Chief Walking Buffalo and his family are shown standing in front of their tipi in a camp circle in Banff Provincial Park’s Elk Paddock. The photograph captures them during the Park’s twenty-fifth Annual Indian Day celebration.
Chief “Bob” Selqua of Pavilion – Lillooet Indian village. Says his ancestors painted a man pictograph every time a chief died. The pictures of stars around one of the men indicate his greatness and some of the pictures represent bear tracks
Series consists of binders made up of photographs, quotations, background information and photocopied text from published sources. These binders were created to provide context to Koerner’s collection of Northwest Coast Indian art. These albums were compiled by Madeline Bronsdon Rowan, who was one of the curators at the Museum of Anthropology.
File consists of images taken at or near Slatechuck Mountain on Haida Gwaii (called Kaagan in the Haida language). This mountain, located near Queen Charlotte City, is best known as a source of argillite, a rare form of slate used in Haida art. Images in this file show individuals harvesting argillite, in addition to images of women harvesting and preparing spruce roots to weave baskets, and images of the Golden Spruce tree that formerly stood in the area.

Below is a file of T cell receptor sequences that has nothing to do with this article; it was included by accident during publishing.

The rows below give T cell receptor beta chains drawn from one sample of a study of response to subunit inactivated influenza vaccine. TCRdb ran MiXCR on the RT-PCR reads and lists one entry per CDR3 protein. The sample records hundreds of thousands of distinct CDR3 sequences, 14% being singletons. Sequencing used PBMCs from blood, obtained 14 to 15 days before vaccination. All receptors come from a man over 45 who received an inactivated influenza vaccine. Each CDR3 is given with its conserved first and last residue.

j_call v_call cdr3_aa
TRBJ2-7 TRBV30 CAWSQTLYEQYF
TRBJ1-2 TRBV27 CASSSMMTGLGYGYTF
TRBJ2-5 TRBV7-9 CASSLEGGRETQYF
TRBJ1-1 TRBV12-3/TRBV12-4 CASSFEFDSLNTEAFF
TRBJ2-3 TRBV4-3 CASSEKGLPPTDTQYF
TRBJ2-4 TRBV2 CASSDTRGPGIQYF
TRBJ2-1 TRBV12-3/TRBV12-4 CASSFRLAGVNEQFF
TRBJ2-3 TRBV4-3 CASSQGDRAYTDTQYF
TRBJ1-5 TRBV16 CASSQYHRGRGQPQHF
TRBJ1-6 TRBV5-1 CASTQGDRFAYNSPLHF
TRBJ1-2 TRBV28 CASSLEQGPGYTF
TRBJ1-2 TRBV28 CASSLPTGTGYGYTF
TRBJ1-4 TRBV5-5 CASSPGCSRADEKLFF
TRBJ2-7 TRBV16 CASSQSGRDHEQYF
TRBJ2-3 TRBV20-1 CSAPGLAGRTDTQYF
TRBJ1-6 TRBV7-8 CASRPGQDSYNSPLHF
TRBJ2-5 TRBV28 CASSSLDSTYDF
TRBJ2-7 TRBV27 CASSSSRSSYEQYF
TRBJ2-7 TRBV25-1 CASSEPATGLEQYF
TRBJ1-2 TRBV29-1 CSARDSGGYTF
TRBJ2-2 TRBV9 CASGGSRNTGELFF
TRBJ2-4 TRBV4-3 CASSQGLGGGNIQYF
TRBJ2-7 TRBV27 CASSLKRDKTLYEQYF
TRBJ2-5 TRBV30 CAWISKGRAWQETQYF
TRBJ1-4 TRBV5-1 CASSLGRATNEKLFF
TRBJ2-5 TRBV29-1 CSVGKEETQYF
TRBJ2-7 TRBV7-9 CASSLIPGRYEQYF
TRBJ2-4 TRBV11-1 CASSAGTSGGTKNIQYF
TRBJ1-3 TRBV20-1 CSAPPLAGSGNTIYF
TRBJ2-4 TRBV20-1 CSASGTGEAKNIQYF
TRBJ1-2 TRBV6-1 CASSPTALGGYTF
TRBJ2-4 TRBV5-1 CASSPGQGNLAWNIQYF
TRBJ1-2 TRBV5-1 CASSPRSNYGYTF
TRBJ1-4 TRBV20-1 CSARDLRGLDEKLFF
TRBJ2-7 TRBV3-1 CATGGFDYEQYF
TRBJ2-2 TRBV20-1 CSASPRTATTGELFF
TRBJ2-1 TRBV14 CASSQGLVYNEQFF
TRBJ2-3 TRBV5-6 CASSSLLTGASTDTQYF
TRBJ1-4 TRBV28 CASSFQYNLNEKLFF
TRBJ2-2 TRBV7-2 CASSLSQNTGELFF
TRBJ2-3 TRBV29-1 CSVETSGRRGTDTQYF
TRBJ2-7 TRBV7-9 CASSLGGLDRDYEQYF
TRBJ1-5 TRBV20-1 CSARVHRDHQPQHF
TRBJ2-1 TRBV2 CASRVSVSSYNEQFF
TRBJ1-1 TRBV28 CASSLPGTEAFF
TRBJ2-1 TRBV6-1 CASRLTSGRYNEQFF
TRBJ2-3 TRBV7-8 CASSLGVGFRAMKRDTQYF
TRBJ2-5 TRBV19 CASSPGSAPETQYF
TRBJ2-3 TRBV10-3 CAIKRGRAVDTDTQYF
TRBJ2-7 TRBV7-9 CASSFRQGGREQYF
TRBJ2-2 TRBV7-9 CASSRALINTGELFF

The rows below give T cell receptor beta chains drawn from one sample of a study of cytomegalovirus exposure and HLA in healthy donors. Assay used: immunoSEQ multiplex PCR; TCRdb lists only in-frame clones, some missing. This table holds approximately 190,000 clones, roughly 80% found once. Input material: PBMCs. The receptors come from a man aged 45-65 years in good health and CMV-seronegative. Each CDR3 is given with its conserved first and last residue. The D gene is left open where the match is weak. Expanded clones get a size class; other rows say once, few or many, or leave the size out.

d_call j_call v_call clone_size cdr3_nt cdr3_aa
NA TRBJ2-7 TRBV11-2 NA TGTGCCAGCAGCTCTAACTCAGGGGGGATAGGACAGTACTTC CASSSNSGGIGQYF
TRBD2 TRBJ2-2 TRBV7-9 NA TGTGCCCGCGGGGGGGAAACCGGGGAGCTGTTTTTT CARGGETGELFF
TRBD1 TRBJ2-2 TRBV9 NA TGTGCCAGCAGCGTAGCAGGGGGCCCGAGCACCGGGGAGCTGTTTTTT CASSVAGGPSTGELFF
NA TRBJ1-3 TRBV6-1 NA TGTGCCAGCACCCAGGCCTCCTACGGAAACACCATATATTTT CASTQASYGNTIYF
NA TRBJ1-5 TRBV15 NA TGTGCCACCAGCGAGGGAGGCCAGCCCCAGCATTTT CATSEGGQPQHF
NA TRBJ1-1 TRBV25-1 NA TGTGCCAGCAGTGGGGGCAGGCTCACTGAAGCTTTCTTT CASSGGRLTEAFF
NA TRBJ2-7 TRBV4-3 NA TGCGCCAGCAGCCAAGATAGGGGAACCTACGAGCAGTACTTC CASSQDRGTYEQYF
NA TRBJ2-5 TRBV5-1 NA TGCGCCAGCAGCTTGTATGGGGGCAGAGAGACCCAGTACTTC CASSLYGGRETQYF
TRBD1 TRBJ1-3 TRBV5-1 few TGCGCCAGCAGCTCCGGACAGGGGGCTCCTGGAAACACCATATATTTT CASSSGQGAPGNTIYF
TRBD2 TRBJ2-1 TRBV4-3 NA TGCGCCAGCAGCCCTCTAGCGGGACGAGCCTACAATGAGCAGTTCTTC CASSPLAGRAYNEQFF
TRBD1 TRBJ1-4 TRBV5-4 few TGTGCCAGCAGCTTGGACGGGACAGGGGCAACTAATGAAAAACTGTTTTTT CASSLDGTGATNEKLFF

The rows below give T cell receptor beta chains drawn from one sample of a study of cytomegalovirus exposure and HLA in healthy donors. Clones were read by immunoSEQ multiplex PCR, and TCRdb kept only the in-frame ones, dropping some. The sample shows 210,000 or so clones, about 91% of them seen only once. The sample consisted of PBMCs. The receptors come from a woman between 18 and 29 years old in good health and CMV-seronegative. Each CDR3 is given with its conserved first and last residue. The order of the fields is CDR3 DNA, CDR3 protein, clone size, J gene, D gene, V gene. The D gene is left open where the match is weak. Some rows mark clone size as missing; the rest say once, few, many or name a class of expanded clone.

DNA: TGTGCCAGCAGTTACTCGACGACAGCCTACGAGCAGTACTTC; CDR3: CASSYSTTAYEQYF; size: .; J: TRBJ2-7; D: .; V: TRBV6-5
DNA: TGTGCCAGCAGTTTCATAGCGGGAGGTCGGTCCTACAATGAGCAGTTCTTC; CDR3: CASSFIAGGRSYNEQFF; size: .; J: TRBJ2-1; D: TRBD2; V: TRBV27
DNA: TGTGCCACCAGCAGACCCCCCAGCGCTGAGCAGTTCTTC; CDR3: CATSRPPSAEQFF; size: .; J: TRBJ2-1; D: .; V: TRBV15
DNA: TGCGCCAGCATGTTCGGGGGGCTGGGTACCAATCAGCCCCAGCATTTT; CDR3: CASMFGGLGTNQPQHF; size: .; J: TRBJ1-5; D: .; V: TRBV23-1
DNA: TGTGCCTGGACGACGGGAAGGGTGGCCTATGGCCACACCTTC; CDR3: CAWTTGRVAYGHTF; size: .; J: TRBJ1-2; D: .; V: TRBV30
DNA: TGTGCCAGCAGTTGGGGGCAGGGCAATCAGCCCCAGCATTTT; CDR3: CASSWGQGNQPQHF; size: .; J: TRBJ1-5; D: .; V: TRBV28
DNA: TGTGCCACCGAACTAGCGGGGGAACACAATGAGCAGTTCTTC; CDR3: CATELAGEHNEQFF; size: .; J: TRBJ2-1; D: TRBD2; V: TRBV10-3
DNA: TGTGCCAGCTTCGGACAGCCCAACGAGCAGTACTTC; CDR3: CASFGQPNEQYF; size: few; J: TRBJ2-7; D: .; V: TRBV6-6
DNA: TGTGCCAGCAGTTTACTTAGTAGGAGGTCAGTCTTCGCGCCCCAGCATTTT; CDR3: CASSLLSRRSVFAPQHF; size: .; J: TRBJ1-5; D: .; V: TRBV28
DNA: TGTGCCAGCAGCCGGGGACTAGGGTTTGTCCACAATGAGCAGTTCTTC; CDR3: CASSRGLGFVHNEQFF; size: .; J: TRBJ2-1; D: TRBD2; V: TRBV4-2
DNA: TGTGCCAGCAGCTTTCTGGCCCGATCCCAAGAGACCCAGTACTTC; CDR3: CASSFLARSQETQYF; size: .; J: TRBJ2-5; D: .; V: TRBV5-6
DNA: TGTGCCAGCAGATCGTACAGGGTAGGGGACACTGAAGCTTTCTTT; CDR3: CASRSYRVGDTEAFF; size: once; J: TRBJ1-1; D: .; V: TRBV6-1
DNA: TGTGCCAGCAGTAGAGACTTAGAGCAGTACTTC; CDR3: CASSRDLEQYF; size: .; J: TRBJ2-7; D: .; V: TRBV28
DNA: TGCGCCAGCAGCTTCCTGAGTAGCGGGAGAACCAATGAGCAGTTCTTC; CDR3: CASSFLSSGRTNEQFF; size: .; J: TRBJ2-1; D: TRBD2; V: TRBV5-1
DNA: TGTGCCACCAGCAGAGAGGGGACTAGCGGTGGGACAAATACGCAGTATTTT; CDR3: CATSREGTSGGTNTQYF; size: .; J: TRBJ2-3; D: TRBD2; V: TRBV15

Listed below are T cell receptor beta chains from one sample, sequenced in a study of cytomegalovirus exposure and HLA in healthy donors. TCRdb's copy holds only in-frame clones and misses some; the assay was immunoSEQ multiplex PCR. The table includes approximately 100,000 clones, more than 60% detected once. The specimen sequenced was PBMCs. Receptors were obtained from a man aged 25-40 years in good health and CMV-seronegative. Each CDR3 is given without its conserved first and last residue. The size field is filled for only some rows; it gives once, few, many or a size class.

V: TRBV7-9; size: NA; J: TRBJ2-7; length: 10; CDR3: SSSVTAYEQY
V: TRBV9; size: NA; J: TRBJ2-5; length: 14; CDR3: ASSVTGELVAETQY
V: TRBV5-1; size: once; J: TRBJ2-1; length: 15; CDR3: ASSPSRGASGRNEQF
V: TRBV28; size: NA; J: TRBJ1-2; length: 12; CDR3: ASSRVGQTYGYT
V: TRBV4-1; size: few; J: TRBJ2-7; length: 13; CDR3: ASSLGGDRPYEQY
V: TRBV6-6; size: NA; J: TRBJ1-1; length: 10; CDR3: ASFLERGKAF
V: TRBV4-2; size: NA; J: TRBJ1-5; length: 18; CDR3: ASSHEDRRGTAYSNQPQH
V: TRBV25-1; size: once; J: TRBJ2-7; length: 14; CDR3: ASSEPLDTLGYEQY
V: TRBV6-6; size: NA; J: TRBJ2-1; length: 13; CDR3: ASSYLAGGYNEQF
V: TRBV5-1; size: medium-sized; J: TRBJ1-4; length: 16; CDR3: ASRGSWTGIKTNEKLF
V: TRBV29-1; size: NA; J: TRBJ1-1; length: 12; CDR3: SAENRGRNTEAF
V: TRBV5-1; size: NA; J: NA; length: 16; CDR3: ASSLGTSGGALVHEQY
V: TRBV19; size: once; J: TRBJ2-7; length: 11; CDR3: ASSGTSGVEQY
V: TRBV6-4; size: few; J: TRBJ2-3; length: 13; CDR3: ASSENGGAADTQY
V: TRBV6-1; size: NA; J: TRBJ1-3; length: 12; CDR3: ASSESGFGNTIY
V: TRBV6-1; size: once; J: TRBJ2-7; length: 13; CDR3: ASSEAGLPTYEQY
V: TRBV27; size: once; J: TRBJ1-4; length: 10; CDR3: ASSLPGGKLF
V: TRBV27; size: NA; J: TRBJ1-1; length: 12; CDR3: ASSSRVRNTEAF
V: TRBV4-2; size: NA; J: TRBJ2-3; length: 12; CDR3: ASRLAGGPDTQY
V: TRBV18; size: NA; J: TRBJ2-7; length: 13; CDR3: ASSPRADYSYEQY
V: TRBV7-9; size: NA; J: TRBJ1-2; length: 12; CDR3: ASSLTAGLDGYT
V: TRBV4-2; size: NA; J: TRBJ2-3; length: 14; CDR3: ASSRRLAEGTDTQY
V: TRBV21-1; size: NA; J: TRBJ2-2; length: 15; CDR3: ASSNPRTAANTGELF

File consists of images form the north coast and fjords of British Columbia, as well as the North Vancouver area. Subjects include fishing boats, canoe carving, canoe paddlers and races, and rock paintings.
File contains cabinet cards depicting villages, people, totem poles and house posts from in and around Haida Gwaii (Queen Charlotte Islands), as well as Northwest Coast indigenous cultural and ceremonial objects (artifacts and curios). File includes depictions of mission buildings of Reverend Thomas Crosby.
Tommie and his daughter Annie were photographed at Pashla Creek, Bella Koola. He thinks he is about 40 years old and Annie is 6 years old. He says he is a Stick Indian and was the Indian policeman in Ulkatcho region in 1920. Harlan Smith sent a photographic print to him March 11, 1921